“While we believe their material needs are being taken care of, we haven’t been able to assess what their needs for international protection are,” she told IRIN in Bangkok on 1 September.

Thousands of ethnic Chinese refugees from Myanmar’s northeastern Shan state have streamed into China’s southern Yunnan province in recent weeks to escape the fighting, which started after the Myanmar army moved into Kokang, a region bordering Yunnan.

Citing Chinese government figures, McKinsey said 37,000 Burmese had crossed the border into Yunnan province. Of these, 13,000 are staying in tents provided by the provincial authorities, while the rest are being accommodated by friends and relatives.

“The Yunnan provincial authorities are giving medical care, shelters, tents and clothing,” said McKinsey.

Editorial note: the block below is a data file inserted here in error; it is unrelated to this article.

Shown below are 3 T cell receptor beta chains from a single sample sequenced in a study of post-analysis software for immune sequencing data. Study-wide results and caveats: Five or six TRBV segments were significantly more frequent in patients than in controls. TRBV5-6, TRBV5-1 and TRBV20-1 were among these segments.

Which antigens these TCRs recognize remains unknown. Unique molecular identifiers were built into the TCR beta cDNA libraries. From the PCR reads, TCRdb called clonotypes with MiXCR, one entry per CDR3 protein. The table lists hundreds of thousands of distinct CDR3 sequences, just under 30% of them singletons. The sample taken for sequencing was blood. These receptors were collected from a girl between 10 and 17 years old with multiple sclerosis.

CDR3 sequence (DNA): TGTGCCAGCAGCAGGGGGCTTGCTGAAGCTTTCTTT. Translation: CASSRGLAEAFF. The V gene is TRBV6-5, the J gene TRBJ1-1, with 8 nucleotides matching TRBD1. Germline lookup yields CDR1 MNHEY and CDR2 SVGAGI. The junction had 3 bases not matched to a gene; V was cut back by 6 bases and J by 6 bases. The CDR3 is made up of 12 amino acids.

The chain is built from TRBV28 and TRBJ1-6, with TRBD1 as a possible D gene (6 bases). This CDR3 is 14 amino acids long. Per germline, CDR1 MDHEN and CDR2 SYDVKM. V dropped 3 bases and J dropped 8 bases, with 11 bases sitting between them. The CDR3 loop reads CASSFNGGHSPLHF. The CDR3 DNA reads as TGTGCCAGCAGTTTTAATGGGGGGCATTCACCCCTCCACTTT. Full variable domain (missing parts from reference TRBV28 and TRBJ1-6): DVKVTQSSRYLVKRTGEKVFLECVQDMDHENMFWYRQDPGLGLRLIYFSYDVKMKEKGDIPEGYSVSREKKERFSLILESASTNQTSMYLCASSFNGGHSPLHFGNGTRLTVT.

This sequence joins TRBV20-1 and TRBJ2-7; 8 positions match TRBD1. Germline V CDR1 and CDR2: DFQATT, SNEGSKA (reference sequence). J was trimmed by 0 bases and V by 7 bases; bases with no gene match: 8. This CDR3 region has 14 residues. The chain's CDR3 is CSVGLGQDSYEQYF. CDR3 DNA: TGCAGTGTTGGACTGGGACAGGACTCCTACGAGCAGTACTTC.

China is one of the few countries in Asia that has signed the 1951 Refugee Convention, which McKinsey said obliged the country to allow the UN Refugee Agency to assess first-hand the needs of the refugees.


OVER 500 people may have been killed in the first flair up of violence between the Burma¿s ruling military junta and the Kokang ethnic minority

The situation in the Burmese northern Shan state remains incredibly volatile with thousands of Burmese troops streaming into the area with large numbers stationed at the border of Wa territory, the region’s best armed minority which boasts as many as 30,000 armed troops and who are regularly named as the area’s biggest drug producers.

The Burmese are focusing a possible attack on the United Wa Army on the town on Mending which has a population of about 10,000 and is only 30 minutes drive from the Chinese border town of Qingshiu tjhat serves as the primary crossing point for the Wa.

While Burma has officially said that 36 of their soldiers were killed with one Chinese casualty after stray arms fire cross the border the fatalities list is more than ten times higher with 500 Kokang soldiers and civilians killed, according to sources in the ethnic army who spoke to The Australian via mobile phone from inside Burma. Amongst these are believed to be a number of Chinese nationals living in Burma